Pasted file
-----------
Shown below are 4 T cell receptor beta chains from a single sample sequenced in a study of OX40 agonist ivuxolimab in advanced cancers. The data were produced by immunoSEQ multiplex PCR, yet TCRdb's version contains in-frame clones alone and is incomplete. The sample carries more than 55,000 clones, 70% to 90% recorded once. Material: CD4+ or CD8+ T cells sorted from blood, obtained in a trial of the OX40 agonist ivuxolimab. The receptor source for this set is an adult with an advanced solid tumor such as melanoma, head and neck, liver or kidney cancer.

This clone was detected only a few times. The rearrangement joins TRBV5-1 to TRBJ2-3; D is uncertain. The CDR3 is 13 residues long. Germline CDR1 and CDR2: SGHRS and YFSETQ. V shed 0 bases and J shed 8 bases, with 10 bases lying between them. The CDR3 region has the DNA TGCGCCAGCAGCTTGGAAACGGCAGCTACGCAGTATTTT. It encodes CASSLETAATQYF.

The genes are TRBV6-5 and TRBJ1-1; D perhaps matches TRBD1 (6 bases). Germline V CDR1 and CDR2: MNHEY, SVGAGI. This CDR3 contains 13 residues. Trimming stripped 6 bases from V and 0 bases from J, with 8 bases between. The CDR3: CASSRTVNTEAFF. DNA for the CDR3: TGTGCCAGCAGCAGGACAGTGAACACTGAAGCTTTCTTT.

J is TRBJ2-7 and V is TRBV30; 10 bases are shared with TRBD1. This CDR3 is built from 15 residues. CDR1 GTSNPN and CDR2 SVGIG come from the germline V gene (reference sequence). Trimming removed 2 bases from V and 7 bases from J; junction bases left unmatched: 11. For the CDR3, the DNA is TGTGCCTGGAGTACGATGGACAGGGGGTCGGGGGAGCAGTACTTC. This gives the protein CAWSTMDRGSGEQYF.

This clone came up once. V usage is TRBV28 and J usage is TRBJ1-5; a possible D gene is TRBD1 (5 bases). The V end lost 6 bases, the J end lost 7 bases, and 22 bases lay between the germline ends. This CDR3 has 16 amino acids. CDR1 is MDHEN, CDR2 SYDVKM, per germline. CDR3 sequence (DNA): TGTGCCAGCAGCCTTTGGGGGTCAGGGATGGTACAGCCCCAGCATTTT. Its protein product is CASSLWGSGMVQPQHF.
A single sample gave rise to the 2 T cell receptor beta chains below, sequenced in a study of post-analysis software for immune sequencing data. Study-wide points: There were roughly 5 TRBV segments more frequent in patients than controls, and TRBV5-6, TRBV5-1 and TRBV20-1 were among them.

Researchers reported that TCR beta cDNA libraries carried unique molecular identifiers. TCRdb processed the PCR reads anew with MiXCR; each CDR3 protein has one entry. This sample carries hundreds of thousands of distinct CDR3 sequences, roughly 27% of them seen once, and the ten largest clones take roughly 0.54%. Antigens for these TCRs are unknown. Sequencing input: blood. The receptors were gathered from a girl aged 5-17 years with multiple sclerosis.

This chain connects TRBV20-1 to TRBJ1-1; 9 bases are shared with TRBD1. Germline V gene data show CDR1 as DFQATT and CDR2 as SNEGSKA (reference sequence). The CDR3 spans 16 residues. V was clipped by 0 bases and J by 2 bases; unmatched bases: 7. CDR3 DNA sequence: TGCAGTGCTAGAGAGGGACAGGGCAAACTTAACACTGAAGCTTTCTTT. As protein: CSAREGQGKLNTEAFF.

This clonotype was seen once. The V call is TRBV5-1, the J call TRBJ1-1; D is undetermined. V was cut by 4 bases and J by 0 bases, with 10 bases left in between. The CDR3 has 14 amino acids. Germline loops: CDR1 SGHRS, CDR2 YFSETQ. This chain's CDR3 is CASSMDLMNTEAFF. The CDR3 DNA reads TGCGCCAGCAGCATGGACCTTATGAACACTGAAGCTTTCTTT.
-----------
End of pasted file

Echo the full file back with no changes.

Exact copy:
Shown below are 4 T cell receptor beta chains from a single sample sequenced in a study of OX40 agonist ivuxolimab in advanced cancers. The data were produced by immunoSEQ multiplex PCR, yet TCRdb's version contains in-frame clones alone and is incomplete. The sample carries more than 55,000 clones, 70% to 90% recorded once. Material: CD4+ or CD8+ T cells sorted from blood, obtained in a trial of the OX40 agonist ivuxolimab. The receptor source for this set is an adult with an advanced solid tumor such as melanoma, head and neck, liver or kidney cancer.

This clone was detected only a few times. The rearrangement joins TRBV5-1 to TRBJ2-3; D is uncertain. The CDR3 is 13 residues long. Germline CDR1 and CDR2: SGHRS and YFSETQ. V shed 0 bases and J shed 8 bases, with 10 bases lying between them. The CDR3 region has the DNA TGCGCCAGCAGCTTGGAAACGGCAGCTACGCAGTATTTT. It encodes CASSLETAATQYF.

The genes are TRBV6-5 and TRBJ1-1; D perhaps matches TRBD1 (6 bases). Germline V CDR1 and CDR2: MNHEY, SVGAGI. This CDR3 contains 13 residues. Trimming stripped 6 bases from V and 0 bases from J, with 8 bases between. The CDR3: CASSRTVNTEAFF. DNA for the CDR3: TGTGCCAGCAGCAGGACAGTGAACACTGAAGCTTTCTTT.

J is TRBJ2-7 and V is TRBV30; 10 bases are shared with TRBD1. This CDR3 is built from 15 residues. CDR1 GTSNPN and CDR2 SVGIG come from the germline V gene (reference sequence). Trimming removed 2 bases from V and 7 bases from J; junction bases left unmatched: 11. For the CDR3, the DNA is TGTGCCTGGAGTACGATGGACAGGGGGTCGGGGGAGCAGTACTTC. This gives the protein CAWSTMDRGSGEQYF.

This clone came up once. V usage is TRBV28 and J usage is TRBJ1-5; a possible D gene is TRBD1 (5 bases). The V end lost 6 bases, the J end lost 7 bases, and 22 bases lay between the germline ends. This CDR3 has 16 amino acids. CDR1 is MDHEN, CDR2 SYDVKM, per germline. CDR3 sequence (DNA): TGTGCCAGCAGCCTTTGGGGGTCAGGGATGGTACAGCCCCAGCATTTT. Its protein product is CASSLWGSGMVQPQHF.
A single sample gave rise to the 2 T cell receptor beta chains below, sequenced in a study of post-analysis software for immune sequencing data. Study-wide points: There were roughly 5 TRBV segments more frequent in patients than controls, and TRBV5-6, TRBV5-1 and TRBV20-1 were among them.

Researchers reported that TCR beta cDNA libraries carried unique molecular identifiers. TCRdb processed the PCR reads anew with MiXCR; each CDR3 protein has one entry. This sample carries hundreds of thousands of distinct CDR3 sequences, roughly 27% of them seen once, and the ten largest clones take roughly 0.54%. Antigens for these TCRs are unknown. Sequencing input: blood. The receptors were gathered from a girl aged 5-17 years with multiple sclerosis.

This chain connects TRBV20-1 to TRBJ1-1; 9 bases are shared with TRBD1. Germline V gene data show CDR1 as DFQATT and CDR2 as SNEGSKA (reference sequence). The CDR3 spans 16 residues. V was clipped by 0 bases and J by 2 bases; unmatched bases: 7. CDR3 DNA sequence: TGCAGTGCTAGAGAGGGACAGGGCAAACTTAACACTGAAGCTTTCTTT. As protein: CSAREGQGKLNTEAFF.

This clonotype was seen once. The V call is TRBV5-1, the J call TRBJ1-1; D is undetermined. V was cut by 4 bases and J by 0 bases, with 10 bases left in between. The CDR3 has 14 amino acids. Germline loops: CDR1 SGHRS, CDR2 YFSETQ. This chain's CDR3 is CASSMDLMNTEAFF. The CDR3 DNA reads TGCGCCAGCAGCATGGACCTTATGAACACTGAAGCTTTCTTT.